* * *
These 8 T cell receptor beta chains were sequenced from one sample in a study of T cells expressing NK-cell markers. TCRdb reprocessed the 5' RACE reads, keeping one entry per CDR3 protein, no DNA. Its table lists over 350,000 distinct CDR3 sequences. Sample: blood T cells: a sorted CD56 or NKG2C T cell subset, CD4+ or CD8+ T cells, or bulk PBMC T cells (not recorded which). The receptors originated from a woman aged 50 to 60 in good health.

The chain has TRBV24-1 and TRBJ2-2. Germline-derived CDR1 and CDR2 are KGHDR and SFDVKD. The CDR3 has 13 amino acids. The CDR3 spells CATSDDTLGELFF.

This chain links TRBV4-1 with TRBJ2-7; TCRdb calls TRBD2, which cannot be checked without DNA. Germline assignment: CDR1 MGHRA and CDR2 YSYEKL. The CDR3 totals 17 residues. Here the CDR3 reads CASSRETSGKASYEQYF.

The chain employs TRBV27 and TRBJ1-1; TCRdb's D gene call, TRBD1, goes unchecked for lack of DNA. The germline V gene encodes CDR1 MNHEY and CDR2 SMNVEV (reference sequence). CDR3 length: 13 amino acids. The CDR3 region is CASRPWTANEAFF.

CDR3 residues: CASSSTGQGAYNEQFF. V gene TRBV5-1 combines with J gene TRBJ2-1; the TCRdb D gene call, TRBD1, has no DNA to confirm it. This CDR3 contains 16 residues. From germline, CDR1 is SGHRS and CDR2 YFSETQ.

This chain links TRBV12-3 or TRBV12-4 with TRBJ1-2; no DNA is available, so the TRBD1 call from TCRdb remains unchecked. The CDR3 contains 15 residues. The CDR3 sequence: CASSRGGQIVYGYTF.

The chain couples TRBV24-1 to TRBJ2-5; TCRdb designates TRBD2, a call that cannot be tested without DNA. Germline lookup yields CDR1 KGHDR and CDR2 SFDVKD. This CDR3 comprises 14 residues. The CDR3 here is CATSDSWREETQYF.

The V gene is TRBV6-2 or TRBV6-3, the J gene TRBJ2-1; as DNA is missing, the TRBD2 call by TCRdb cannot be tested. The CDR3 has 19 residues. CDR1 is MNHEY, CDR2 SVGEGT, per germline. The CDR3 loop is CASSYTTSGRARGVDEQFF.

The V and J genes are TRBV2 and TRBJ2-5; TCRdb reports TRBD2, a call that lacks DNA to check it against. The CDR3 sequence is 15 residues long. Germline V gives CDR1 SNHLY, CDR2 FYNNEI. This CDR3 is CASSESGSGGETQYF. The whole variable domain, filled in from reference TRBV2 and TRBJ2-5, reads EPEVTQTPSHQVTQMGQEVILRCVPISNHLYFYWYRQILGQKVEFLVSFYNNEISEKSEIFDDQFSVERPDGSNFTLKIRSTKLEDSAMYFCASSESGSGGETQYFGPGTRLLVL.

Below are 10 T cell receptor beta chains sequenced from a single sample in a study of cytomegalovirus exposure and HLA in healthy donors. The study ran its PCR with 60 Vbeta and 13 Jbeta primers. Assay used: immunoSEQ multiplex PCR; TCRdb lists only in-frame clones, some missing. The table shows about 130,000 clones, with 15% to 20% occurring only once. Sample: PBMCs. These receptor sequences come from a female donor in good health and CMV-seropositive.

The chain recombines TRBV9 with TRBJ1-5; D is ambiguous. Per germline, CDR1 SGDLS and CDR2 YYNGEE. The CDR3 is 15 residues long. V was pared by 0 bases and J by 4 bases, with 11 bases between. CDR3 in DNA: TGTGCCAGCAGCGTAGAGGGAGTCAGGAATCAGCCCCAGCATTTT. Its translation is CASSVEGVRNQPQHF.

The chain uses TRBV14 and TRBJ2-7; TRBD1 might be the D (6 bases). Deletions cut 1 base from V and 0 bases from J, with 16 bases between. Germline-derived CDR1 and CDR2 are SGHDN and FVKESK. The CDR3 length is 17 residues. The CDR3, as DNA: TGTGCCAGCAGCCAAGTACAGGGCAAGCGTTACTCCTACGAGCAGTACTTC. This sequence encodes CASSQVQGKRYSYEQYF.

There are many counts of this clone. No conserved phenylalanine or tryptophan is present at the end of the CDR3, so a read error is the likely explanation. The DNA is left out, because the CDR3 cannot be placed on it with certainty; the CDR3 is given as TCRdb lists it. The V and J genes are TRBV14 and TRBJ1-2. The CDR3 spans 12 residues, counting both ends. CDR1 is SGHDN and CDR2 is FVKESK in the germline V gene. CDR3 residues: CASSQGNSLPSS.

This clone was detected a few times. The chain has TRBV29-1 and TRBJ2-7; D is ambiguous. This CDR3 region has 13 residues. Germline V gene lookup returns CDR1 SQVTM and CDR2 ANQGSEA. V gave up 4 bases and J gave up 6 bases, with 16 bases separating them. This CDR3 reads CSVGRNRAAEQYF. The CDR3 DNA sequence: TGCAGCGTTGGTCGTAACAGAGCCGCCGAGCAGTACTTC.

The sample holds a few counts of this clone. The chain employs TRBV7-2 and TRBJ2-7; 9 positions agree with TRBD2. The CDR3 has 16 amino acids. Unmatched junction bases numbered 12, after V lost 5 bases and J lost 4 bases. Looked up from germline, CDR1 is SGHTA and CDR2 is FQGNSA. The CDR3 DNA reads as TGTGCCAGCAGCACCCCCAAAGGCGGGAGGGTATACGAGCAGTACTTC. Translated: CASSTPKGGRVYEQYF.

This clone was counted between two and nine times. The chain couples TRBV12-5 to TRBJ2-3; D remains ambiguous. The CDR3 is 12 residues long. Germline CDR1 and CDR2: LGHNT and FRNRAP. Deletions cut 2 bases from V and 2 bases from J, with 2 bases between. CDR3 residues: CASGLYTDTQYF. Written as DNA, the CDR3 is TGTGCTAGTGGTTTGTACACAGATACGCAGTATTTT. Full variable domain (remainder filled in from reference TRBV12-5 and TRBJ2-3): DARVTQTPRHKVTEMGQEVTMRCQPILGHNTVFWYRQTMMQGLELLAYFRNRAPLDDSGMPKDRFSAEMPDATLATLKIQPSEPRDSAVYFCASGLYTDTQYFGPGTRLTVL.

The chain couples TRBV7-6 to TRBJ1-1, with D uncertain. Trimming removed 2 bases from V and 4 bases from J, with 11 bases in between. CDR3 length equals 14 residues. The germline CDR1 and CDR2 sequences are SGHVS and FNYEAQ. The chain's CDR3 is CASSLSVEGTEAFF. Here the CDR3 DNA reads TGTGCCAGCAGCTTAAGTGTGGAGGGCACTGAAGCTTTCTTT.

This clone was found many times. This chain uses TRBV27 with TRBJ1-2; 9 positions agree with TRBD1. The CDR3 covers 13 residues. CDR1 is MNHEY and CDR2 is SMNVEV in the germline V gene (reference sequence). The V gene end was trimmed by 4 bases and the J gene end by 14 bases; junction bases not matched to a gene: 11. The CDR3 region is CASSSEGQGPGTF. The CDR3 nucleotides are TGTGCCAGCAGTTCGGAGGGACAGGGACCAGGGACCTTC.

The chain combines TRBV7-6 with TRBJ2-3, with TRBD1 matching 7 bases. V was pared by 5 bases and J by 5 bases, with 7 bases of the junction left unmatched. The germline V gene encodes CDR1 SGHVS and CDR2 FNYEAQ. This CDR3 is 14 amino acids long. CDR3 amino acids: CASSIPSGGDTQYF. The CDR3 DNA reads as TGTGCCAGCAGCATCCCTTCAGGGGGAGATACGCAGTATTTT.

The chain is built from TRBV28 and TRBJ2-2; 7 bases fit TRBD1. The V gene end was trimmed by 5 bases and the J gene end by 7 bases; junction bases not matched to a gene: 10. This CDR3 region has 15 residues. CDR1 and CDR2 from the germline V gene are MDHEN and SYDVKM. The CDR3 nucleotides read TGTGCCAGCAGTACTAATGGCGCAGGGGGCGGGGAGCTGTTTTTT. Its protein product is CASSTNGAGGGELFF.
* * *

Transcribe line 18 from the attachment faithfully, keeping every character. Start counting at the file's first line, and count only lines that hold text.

This clone was found many times. This chain uses TRBV27 with TRBJ1-2; 9 positions agree with TRBD1. The CDR3 covers 13 residues. CDR1 is MNHEY and CDR2 is SMNVEV in the germline V gene (reference sequence). The V gene end was trimmed by 4 bases and the J gene end by 14 bases; junction bases not matched to a gene: 11. The CDR3 region is CASSSEGQGPGTF. The CDR3 nucleotides are TGTGCCAGCAGTTCGGAGGGACAGGGACCAGGGACCTTC.